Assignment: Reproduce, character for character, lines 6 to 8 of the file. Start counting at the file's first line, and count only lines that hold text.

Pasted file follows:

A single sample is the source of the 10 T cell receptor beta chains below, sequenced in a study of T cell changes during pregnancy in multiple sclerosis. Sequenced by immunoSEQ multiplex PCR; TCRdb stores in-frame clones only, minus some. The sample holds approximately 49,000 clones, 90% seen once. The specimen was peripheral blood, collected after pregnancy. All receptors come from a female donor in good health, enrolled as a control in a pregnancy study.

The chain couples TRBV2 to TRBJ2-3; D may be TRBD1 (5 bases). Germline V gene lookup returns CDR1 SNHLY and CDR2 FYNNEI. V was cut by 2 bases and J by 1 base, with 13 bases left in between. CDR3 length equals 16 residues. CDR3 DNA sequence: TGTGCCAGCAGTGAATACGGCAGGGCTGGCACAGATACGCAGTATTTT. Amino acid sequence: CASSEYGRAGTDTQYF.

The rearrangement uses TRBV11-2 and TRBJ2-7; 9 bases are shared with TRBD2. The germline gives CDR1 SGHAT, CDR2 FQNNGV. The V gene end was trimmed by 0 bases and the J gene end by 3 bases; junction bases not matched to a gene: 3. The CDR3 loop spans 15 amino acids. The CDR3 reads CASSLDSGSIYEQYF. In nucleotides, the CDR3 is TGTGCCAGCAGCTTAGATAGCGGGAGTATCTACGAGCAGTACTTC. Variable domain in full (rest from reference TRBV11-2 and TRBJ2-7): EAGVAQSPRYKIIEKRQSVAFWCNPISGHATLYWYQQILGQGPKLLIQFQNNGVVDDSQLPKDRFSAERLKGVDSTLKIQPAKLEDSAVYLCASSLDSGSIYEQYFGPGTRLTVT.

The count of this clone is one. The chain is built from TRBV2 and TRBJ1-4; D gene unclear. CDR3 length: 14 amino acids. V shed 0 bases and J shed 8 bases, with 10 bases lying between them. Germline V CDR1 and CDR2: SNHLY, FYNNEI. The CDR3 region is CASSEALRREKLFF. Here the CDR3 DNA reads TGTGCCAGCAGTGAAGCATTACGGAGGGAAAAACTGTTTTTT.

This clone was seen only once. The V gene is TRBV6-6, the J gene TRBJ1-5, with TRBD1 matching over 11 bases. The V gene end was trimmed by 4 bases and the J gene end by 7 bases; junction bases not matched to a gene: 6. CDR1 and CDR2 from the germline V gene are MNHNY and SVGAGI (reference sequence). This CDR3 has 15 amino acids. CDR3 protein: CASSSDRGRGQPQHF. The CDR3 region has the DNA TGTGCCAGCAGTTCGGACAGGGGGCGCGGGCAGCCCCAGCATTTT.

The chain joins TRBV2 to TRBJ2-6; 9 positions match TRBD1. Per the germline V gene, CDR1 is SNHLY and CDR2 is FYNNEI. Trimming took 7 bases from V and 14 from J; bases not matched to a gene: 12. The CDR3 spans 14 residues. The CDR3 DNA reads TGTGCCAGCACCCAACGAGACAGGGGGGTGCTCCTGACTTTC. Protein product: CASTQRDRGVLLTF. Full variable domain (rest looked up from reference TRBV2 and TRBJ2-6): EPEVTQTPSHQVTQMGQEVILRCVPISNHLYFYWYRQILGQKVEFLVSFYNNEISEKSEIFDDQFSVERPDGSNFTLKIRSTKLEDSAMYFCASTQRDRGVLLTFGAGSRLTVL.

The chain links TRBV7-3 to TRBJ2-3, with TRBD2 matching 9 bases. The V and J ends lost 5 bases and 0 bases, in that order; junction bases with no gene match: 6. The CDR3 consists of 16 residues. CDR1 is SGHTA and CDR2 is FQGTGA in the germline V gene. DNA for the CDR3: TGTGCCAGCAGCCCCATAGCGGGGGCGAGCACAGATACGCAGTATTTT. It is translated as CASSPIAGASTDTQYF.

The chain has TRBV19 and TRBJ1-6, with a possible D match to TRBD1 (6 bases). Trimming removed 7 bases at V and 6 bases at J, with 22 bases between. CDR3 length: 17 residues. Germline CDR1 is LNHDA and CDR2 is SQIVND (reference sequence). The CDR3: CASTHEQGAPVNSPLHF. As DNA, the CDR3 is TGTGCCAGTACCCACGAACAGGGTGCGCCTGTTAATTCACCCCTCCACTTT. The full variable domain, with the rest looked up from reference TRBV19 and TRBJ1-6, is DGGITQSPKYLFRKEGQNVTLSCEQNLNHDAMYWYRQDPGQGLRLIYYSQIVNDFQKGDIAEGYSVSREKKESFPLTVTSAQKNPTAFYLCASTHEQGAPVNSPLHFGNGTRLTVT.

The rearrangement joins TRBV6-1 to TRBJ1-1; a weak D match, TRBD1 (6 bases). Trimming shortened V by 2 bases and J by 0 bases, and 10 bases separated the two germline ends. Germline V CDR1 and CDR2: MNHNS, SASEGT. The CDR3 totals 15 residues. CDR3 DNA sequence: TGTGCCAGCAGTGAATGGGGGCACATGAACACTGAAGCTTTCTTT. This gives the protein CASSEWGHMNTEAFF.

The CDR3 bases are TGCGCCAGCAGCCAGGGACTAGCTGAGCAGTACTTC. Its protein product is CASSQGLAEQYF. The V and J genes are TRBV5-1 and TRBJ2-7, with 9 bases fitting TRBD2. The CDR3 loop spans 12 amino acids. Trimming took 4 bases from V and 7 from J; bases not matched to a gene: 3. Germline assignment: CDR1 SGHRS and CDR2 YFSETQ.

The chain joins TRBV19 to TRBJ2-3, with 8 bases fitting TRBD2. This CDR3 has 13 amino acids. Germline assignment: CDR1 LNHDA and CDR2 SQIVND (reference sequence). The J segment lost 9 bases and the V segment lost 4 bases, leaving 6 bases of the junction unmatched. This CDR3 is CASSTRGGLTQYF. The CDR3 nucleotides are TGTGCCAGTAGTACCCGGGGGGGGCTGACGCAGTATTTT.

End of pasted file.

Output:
The chain joins TRBV2 to TRBJ2-6; 9 positions match TRBD1. Per the germline V gene, CDR1 is SNHLY and CDR2 is FYNNEI. Trimming took 7 bases from V and 14 from J; bases not matched to a gene: 12. The CDR3 spans 14 residues. The CDR3 DNA reads TGTGCCAGCACCCAACGAGACAGGGGGGTGCTCCTGACTTTC. Protein product: CASTQRDRGVLLTF. Full variable domain (rest looked up from reference TRBV2 and TRBJ2-6): EPEVTQTPSHQVTQMGQEVILRCVPISNHLYFYWYRQILGQKVEFLVSFYNNEISEKSEIFDDQFSVERPDGSNFTLKIRSTKLEDSAMYFCASTQRDRGVLLTFGAGSRLTVL.

The chain links TRBV7-3 to TRBJ2-3, with TRBD2 matching 9 bases. The V and J ends lost 5 bases and 0 bases, in that order; junction bases with no gene match: 6. The CDR3 consists of 16 residues. CDR1 is SGHTA and CDR2 is FQGTGA in the germline V gene. DNA for the CDR3: TGTGCCAGCAGCCCCATAGCGGGGGCGAGCACAGATACGCAGTATTTT. It is translated as CASSPIAGASTDTQYF.

The chain has TRBV19 and TRBJ1-6, with a possible D match to TRBD1 (6 bases). Trimming removed 7 bases at V and 6 bases at J, with 22 bases between. CDR3 length: 17 residues. Germline CDR1 is LNHDA and CDR2 is SQIVND (reference sequence). The CDR3: CASTHEQGAPVNSPLHF. As DNA, the CDR3 is TGTGCCAGTACCCACGAACAGGGTGCGCCTGTTAATTCACCCCTCCACTTT. The full variable domain, with the rest looked up from reference TRBV19 and TRBJ1-6, is DGGITQSPKYLFRKEGQNVTLSCEQNLNHDAMYWYRQDPGQGLRLIYYSQIVNDFQKGDIAEGYSVSREKKESFPLTVTSAQKNPTAFYLCASTHEQGAPVNSPLHFGNGTRLTVT.